What you call that…

I know phong peah, almond filling wrapped in the bland layered pastry. My late parents loved that so everytime we went to Kuching, we would go to that shop at Padungan to buy some or if we heard of anybody coming to Sibu, we would ask them to buy for them.

Then there is heong peah, the best being the ones from Perak, anytime nicer than Penang’s tambun biscuits. The first time I ate that was when a friend brought me some homemade ones from the pasar malam (night market) in Taiping – the treacle maltose filling inside was still moist and sticky, so very nice! Since then, I have not seen any that comes close but over the years, I still kept on buying. My late dad used to enjoy it very much, the crusty, fragrant skin so I would buy for him to enjoy and everytime a friend gave me a pack or two, I would give to him as well.

Way back in 2011, I came across this ma ti so from Kuching which was actually heong peah to me just that those were not very nice. Well, according to this guy, heong peah (香饼) in Cantonese and beh teh soh (马蹄酥) in Hokkien or whatever are one and the same thing.

Anyway, whatever you call that, we can now buy our own Sibu-made ones…

Sibu heong peah

…wrapped individually like this…

Individually wrapped

I hear these are home-made and normally, they are sold at the market packed in plastic containers so you will have no choice but to buy the whole lot. They are only 50 sen each so if there are 20, you only need to fork out RM10.00 for a pack…but take my word for it! These are so nice that they would be gone in no time at all!!!

The skin is crusty, flaky and fragrant, not hard like some of the factory-made brands…

Sibu-made heong peah, filling

…and the filling is moist, not dry.

I bought one bag full that day, RM10.00 and you can bet I would be buying some more again soon.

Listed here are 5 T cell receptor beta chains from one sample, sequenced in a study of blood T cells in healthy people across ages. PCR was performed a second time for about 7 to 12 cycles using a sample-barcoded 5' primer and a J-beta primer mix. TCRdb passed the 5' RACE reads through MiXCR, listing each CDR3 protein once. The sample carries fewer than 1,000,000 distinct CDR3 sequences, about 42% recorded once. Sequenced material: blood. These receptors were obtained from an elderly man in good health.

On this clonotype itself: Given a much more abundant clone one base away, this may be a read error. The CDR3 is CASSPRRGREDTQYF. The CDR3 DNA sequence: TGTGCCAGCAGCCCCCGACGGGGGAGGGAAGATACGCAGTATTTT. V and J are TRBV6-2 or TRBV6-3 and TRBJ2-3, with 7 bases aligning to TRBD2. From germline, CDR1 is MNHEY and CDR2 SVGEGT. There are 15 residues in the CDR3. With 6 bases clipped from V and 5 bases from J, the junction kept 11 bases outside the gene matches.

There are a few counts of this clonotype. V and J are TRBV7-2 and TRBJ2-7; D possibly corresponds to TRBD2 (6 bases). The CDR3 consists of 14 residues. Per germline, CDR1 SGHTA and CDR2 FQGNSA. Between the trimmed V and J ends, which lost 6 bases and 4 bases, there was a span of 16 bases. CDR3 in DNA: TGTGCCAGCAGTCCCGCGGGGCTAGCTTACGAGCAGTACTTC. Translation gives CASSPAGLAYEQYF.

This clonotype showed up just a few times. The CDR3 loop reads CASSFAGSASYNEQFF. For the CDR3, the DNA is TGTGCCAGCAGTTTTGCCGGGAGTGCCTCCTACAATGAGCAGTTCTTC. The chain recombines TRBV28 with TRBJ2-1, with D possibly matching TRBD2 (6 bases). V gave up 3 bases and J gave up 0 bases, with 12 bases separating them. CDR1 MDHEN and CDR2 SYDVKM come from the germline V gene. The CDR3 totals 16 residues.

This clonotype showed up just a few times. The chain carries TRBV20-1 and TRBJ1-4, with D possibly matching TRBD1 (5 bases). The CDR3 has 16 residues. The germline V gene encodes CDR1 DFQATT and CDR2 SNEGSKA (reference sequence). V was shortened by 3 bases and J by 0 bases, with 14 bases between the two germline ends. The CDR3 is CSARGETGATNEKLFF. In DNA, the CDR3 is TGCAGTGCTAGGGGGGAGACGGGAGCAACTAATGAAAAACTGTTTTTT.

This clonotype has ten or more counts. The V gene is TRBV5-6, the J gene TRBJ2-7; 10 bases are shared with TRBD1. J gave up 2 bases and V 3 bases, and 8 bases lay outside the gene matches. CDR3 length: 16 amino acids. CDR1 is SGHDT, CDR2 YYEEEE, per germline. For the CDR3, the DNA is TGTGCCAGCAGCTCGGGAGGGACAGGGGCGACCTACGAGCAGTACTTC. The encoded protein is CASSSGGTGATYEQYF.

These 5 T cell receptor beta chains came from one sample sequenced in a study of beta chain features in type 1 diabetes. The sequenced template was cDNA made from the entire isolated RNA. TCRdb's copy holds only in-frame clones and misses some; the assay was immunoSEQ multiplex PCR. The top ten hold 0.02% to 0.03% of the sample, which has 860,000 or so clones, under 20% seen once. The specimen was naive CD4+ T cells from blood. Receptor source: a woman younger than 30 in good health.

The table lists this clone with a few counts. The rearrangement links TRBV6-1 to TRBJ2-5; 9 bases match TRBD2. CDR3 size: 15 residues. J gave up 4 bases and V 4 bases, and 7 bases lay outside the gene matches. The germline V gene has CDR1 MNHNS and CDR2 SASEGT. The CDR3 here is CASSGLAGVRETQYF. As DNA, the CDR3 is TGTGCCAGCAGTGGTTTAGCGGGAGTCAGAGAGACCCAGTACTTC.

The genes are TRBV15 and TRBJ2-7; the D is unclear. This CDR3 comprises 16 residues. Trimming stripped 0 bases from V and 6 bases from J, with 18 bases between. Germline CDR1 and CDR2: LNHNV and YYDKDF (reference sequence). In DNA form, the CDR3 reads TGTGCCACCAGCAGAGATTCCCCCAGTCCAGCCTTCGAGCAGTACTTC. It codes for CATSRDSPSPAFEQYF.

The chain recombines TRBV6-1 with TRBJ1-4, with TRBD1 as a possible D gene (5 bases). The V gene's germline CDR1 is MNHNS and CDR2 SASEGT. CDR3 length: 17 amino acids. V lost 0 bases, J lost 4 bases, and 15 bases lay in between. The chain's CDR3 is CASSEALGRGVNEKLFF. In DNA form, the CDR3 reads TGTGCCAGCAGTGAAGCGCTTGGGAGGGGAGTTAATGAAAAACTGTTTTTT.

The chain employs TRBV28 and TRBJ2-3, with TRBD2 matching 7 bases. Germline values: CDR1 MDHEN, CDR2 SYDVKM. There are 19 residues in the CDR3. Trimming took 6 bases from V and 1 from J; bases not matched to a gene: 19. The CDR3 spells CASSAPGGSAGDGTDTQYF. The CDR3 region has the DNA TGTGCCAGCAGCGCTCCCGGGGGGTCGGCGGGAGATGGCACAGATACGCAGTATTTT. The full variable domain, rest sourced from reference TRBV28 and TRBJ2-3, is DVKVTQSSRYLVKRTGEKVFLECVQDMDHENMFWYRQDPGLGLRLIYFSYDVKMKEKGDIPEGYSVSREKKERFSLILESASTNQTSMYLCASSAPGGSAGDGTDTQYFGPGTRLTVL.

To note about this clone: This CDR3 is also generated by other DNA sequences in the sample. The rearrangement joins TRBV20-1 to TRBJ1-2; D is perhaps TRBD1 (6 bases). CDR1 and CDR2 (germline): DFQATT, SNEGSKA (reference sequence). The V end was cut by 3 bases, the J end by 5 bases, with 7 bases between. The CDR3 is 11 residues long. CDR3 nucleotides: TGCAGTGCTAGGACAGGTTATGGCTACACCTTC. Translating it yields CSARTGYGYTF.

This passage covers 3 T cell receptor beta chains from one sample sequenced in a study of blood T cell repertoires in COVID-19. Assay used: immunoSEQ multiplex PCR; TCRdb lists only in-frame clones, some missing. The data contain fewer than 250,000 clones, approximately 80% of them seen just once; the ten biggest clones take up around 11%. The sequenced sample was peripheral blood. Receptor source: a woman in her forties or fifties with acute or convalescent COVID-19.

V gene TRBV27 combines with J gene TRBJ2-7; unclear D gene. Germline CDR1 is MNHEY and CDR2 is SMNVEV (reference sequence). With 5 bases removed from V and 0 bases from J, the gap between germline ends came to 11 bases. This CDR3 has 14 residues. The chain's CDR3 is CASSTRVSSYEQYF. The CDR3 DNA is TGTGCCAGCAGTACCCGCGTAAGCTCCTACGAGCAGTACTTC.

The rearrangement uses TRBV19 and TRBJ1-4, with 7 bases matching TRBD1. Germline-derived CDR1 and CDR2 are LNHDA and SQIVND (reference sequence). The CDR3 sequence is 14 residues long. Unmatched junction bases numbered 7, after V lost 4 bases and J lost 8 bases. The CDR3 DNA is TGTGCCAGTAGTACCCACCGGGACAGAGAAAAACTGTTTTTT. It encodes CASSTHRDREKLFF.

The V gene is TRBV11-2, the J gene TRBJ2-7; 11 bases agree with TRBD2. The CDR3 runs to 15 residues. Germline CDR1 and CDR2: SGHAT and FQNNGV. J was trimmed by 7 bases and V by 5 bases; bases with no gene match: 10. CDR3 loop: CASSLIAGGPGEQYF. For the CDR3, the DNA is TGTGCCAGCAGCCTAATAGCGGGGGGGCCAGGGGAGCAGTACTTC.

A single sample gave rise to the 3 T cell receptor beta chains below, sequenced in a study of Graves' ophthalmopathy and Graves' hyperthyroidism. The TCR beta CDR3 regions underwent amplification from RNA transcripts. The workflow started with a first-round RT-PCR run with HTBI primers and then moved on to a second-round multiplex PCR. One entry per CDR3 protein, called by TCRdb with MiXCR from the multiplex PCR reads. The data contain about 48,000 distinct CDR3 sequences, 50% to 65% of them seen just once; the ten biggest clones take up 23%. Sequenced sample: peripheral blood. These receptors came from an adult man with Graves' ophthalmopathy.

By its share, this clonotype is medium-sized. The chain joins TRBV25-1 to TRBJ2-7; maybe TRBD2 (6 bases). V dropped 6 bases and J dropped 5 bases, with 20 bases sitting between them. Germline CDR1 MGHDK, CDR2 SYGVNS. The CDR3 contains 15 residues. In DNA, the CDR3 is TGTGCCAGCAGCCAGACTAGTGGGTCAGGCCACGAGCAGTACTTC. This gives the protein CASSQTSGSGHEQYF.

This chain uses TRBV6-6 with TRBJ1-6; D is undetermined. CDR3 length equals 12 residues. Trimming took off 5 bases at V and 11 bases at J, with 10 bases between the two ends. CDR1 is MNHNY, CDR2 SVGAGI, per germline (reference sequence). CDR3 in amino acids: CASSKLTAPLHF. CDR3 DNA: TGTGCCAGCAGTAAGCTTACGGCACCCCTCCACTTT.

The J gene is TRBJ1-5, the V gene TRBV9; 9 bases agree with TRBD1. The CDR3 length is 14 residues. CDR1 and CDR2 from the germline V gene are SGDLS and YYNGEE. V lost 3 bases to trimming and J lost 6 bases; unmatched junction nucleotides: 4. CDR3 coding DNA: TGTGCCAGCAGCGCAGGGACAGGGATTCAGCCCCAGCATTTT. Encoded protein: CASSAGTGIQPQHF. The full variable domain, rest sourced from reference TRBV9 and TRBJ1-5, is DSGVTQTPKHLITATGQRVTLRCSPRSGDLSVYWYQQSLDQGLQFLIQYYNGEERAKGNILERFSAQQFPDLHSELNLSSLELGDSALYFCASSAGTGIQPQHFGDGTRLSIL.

Author: suituapui

Ancient relic but very young at heart. Enjoys food and cooking...and travelling and being with friends.

4 thoughts on “What you call that…”

  1. I am not of fan of Penang tambun biscuits with the very dry fillings of mung beans. Our local phong phea or hong choi phea anytime for me. My favourite are the ones from Matang.

    Oh? Never heard of those, only the ones in Padungan. I’m not crazy about tambun either – will eat when people give, will not go out of my way to buy.

  2. Beh teh soh is probably the only type of Chinese traditional biscuits that I love. The one you had looks a bit different from the ones that I have eaten.

    For one thing, it is smaller,,,but the same crusty, flaky skin, messy to eat and that nice sweet filling. Definitely nicer than all the factory made ones that I had had before.

  3. I’ve lost my sweet tooth now but when I was younger used to love trying desserts and sweets from all over.

    Me too! But then again, I’m as old as the hills. Can’t take anything sweet, just a bit is ok but definitely not if it is very sweet.

All opinions expressed in my blog are solely my own, that is my prerogative - you may or may not agree, that is yours. To each his/her own. For food and other reviews, you may email me at sibutuapui@yahoo.com

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